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SOAP and JAX-WS, RPC versus Document Web Services

JAX-WS and RPC versus Document Web Services

I have had this buried on this web site for years and am publishing it on the blog as well.

This article will take a journey that ends with a clear and cogent elucidation of the differences between the various styles of SOAP styles for web services. The styles covered are RPC Literal versus Document Literal versus Document Wrapped. We also talk about WS-I Basic Profile that web services need to be compliant of in order to achieve interoperability with consumers on a different platform, technology stack etc.

The article assumes familiarity with XML, WSDL, SOAP as well as Java (upwards of Java 5 including annotations). You can run any of the examples with JDK 1.6 without downloading any extensions or any other libraries.

With the advent of JDK 1.6, JAX-WS and JAXB support is intrinsically available without the need to download any new libraries since Metro is part of the JDK release now.

Without digressing, lets come down to the differences between RPC and Document styles with respect to the java codebase, the WSDL and the SOAP requests and responses. For the purpose of this illustration, we would create an example with a java interface that would be annotated with JAX-WS annotations to translate it into a web service and then generate the artifacts and detail the WSDL and the SOAP requests and responses so generated.

Note: the coverage extends to styles that are mandated by the WS-I BP 1.1 (Basic Profile for interoperability of web services).

We will use the Bottoms-Up approach where in the java interface would be coded first and then the WSDL would be generated off it.

There would be java classes used for the purpose of illustrating the differences and the WSDL and Schema as well as the SOAP requests and responses would also be displayed for demonstrating the differences between the following SOAP styles:

  1. RPC Literal (Wrapped)
  2. Document Literal
  3. Document Wrapped

The following java classes are used. They are listed in entirety (except the package or import statements for the purpose of brevity) and any differences introduced for different SOAP styles are highlighted in the relevant sections.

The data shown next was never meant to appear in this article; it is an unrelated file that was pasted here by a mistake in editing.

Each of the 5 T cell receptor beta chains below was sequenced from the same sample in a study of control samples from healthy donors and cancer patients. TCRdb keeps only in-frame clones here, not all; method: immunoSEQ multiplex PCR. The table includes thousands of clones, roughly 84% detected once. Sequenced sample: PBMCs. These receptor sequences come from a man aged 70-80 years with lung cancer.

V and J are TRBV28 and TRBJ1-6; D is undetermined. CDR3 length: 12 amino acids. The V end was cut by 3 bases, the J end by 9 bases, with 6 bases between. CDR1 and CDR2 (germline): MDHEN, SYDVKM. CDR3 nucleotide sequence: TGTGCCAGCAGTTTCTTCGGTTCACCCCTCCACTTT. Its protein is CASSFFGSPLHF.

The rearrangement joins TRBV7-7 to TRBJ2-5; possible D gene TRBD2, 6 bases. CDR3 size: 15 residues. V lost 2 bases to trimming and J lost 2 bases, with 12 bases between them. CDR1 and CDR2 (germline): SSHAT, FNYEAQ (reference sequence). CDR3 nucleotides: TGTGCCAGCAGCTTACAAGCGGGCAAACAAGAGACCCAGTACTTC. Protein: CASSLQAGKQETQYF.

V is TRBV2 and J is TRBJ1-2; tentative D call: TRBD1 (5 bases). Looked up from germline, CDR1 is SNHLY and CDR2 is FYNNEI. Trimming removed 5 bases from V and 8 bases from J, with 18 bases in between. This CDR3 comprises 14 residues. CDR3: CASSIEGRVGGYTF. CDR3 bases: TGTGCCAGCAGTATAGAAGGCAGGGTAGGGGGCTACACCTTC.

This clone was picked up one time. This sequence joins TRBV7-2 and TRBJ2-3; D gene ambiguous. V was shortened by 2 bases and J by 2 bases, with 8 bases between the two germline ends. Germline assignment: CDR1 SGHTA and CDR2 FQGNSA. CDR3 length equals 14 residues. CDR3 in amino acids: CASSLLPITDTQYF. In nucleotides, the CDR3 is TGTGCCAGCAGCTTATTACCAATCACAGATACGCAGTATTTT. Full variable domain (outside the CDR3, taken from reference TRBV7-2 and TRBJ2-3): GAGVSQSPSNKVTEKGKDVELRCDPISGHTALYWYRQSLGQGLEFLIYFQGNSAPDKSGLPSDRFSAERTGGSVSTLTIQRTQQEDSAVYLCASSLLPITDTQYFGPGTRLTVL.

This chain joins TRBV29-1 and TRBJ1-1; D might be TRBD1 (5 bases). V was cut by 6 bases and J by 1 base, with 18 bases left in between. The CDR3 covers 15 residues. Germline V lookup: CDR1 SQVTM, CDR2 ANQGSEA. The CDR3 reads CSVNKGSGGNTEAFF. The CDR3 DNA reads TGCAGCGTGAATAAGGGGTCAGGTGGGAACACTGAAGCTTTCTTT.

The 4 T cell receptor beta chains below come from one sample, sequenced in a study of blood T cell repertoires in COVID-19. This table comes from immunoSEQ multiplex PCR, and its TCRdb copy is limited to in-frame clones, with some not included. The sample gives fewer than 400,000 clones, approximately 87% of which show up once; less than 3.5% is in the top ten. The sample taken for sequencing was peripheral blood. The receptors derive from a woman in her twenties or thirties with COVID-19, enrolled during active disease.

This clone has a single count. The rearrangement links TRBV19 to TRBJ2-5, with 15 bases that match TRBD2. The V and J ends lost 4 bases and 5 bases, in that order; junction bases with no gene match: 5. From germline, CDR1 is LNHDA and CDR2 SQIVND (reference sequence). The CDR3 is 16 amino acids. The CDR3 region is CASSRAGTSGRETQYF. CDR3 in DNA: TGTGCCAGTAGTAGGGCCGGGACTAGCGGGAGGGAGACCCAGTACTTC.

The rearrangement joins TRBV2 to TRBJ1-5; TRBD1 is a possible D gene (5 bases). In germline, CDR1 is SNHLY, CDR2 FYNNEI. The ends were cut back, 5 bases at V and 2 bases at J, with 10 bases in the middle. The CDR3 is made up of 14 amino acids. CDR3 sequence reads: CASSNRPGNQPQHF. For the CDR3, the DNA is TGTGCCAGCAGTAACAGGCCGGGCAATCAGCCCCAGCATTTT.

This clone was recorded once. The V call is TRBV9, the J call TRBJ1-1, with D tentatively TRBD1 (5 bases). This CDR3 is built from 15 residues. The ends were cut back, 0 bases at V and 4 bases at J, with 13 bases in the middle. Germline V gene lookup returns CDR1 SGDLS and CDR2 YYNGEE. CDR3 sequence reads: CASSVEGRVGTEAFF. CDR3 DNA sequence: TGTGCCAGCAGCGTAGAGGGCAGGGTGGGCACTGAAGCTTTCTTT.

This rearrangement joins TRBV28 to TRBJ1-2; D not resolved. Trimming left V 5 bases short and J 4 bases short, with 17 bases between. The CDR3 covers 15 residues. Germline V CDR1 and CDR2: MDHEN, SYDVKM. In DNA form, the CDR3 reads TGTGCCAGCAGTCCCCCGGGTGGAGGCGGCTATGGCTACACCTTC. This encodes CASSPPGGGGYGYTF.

1. MyServiceIF => this is the web service interface
  2. MyServiceImpl => this is the implementation of the MyServiceIF.
  3. HolderClass1 => this is singular argument in the exposed web service operation
    • HolderClass2 => this is one of the instance variables of the HolderClass1 besides a string and an integer.
  4. EndPointPublisher => as the name suggests, this publishes the web service and automatically generates the artifacts such as the WSDL.

Once the java codebase, WSDL, Schema, SOAP Request and Response are outlined for each of the SOAP styles, thereafter a section explaining the various differences is provided.

RPC Literal Wrapped

RPC-Literal is always wrapped (not BARE).  This is a listing of the java classes mentioned earlier.

Java Listing





Listing 1: The Java codebase.

WSDL and Schema

The WSDL generated for RPC Literal is as follows:


The schema that this WSDL refers to is:


SOAP Request

RPC-Lit SOAP Request

SOAP Response


RPC-Lit SOAP Response


Document Literal (BARE)

The java codebase remains the same except for the following:

  1. The SOAP Binding for the MyServiceIF is updated to specify Document as the style:@SOAPBinding(style=Style.DOCUMENT, use=Use.LITERAL, parameterStyle=ParameterStyle.BARE)
  2. The WebParam annotation now specifies a partName as well. This is to elucidate where the partName would be translated to in the WSDL that would be created.
  3. Since WS-I BP 1.1 specifies that there should be only one child in the body of the element. Since this is a Document Literal service, there would not be an element (such as the name of the operation) that encapsulates all the parameters (such as class1 and intArg). This implies that such a case would not be WS-I BP 1.1 compliant. Therefore JAX WS will not allow it and as a result spew out this error:
    Exception in thread “main” com.sun.xml.internal.ws.model.RuntimeModelerException: runtime modeler error: SEI server.MyServiceImpl has method getHolderClass annotated as BARE but it has more than one parameter bound to body. This is invalid. Please annotate the method with annotation: @SOAPBinding(parameterStyle=SOAPBinding.ParameterStyle.WRAPPED)